My two-year-old Pekingese has started licking his feet a
lot, mostly just before going to bed at night and
first thing in the morning. I thought they might
be itching and put some oatmeal spray I got from
the vet on them, but has no effect.
My vet isn’t very concerned, but the licking is
somewhat annoying and I’m worried that his paws
are bothering him. What can I do?
San Francisco / East Bay, CA
I agree that your dog’s feet are probably itching. Licking the feet (especially the tops of the feet) during periods of relaxation or boredom is a common symptom of allergies in dogs.
That may sound strange, since people with allergies usually develop problems with our eyes, nose, and sinuses. Dogs and cats are different. When they have allergies, they usually suffer from itchy skin.
There are three culprits that are responsible for most allergies in dogs. Fleas are by far the most common offender. Environmental allergens such as pollen or mold spores also lead to allergies. And finally, some dogs become itchy if they have an allergic reaction to their food.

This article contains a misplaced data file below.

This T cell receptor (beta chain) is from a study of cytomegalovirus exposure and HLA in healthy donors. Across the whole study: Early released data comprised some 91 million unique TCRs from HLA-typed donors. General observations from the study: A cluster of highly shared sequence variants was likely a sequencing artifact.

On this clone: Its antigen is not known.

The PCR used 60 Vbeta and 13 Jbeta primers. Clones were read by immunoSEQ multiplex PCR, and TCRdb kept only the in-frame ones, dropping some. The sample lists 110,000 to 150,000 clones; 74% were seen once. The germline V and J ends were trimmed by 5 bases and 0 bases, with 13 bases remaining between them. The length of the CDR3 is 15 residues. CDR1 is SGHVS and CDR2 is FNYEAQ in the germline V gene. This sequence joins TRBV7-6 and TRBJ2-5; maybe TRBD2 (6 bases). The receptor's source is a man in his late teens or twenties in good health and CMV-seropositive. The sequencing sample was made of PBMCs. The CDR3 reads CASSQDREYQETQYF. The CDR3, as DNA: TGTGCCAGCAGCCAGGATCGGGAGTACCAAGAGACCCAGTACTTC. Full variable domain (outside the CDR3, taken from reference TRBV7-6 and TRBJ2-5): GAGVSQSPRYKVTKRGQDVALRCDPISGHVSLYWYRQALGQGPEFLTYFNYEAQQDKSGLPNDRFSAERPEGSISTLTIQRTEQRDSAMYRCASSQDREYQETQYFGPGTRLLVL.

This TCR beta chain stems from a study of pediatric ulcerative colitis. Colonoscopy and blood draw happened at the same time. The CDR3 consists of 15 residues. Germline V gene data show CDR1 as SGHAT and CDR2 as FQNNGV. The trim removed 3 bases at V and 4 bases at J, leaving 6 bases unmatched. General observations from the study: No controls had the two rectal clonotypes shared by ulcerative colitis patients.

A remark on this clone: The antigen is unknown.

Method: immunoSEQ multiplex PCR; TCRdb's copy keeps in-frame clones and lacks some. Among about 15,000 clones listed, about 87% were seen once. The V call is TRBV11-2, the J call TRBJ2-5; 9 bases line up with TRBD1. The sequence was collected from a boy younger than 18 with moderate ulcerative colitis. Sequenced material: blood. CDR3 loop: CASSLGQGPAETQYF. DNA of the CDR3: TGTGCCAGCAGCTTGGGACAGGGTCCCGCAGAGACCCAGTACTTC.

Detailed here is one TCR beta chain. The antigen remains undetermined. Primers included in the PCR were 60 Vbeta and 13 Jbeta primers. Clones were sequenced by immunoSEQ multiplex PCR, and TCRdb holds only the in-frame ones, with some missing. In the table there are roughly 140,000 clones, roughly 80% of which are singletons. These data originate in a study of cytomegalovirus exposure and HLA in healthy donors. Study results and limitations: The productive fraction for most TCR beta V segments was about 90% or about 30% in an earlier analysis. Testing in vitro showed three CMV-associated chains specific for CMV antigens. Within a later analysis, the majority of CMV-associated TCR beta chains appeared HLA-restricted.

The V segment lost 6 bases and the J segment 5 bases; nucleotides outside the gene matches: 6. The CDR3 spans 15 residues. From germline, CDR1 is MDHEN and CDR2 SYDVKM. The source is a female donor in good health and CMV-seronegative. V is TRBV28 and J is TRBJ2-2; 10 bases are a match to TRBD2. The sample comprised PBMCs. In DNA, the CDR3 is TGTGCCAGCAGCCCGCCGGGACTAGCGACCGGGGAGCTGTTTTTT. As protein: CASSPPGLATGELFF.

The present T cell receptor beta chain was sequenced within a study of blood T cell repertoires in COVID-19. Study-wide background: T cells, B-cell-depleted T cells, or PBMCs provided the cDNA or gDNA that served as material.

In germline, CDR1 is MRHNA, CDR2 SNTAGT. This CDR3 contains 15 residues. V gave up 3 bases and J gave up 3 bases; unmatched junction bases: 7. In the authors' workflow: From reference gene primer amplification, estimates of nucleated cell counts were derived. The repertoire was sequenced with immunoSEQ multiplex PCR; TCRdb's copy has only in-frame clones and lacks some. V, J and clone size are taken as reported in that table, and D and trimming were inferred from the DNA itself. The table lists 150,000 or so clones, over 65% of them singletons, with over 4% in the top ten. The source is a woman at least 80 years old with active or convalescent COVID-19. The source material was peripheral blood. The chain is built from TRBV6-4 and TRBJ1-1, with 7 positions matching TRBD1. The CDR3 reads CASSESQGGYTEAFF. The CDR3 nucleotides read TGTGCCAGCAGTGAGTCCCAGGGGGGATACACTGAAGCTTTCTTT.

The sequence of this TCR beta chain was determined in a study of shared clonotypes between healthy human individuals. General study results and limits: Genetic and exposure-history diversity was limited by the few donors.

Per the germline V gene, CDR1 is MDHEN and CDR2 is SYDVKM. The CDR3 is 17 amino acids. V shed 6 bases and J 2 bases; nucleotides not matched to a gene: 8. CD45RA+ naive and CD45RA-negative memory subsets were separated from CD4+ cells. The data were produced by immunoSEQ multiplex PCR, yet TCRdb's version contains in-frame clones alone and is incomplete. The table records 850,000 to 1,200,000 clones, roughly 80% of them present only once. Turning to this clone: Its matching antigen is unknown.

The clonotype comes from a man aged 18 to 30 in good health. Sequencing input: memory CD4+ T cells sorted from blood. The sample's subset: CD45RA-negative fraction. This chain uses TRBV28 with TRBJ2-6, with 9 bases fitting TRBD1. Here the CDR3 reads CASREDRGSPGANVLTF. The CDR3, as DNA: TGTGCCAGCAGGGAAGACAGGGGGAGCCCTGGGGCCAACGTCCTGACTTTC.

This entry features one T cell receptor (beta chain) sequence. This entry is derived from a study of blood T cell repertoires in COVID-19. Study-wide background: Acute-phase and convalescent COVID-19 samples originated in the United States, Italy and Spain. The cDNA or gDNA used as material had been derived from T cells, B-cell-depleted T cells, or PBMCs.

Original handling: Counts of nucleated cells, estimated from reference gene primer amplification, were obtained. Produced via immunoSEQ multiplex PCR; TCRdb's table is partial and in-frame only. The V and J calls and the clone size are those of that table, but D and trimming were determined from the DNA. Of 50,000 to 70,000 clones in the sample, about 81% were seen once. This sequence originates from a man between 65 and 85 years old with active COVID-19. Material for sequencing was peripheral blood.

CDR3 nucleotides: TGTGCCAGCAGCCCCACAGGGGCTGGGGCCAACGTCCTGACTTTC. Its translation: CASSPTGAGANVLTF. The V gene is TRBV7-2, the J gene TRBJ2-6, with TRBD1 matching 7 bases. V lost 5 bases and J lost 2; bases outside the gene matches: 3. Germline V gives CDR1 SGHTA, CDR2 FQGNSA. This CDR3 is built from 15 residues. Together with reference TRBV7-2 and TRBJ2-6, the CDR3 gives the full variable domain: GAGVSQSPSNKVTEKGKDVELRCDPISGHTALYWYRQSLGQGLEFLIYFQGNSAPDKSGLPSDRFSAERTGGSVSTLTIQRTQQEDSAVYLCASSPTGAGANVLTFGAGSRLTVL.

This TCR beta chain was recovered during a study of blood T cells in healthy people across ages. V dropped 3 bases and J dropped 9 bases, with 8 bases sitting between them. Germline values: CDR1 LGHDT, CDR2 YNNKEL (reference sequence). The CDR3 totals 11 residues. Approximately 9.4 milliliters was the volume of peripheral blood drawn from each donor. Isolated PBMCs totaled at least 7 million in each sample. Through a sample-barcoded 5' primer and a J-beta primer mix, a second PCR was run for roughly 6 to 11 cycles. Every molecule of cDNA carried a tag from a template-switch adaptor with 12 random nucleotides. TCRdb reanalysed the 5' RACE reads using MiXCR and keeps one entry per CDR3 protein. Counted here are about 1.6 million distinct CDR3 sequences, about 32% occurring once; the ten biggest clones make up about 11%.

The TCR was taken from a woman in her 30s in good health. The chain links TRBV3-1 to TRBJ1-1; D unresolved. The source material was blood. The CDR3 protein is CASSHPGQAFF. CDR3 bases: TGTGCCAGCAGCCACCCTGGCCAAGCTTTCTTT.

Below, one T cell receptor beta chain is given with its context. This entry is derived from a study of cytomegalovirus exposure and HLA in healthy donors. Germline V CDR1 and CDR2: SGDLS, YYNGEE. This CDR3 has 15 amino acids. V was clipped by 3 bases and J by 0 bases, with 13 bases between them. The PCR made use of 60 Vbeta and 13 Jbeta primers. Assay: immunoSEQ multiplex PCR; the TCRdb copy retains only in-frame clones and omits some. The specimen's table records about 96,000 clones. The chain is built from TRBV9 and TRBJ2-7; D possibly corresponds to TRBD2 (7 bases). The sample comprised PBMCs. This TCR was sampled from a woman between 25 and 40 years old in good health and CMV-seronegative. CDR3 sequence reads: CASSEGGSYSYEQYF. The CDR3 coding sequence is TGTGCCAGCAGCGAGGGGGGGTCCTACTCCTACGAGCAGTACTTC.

When the main symptom of allergies is foot licking without other skin problems, many veterinarians suspect a reaction to pollen is the most likely cause. In theory, dogs walk through grass and foliage, get pollen on their feet, and then react to it. However, if your dog also is allergic to fleas or to his food, that will exacerbate the problem. So I recommend that you try to address the matter from many fronts.
First, even if your dog does not have fleas, use a good flea control product regularly. An occasional flea bite will definitely make your dog itch more.
Second, try not to let pollen build up on his feet. You can cleanse his feet with a cool, moist wash cloth after each walk to physically remove pollen. Make sure you thoroughly dry his feet after each cleansing.
Next, consider using some natural anti-allergy products. Oatmeal sprays work well in some dogs, and if you combine an oatmeal product with the above tips that may help to control the problem. Also, your veterinarian may sell fatty acid supplements (basically, fish oil capsules) that have been shown in studies to strengthen the skin’s resistance to allergic reactions.
Finally, remember that allergies are very frustrating in pets, just like they are in people. It probably won’t be possible to eliminate the licking entirely. Your goal should be to keep him comfortable.
If the basic suggestions I have listed don’t work to your satisfaction, talk to your vet about changing to a hypoallergenic diet, or about medications such as antihistamines that may help with the itching. However, I would be hesitant to use medications without first trying some of the less intrusive tactics listed above.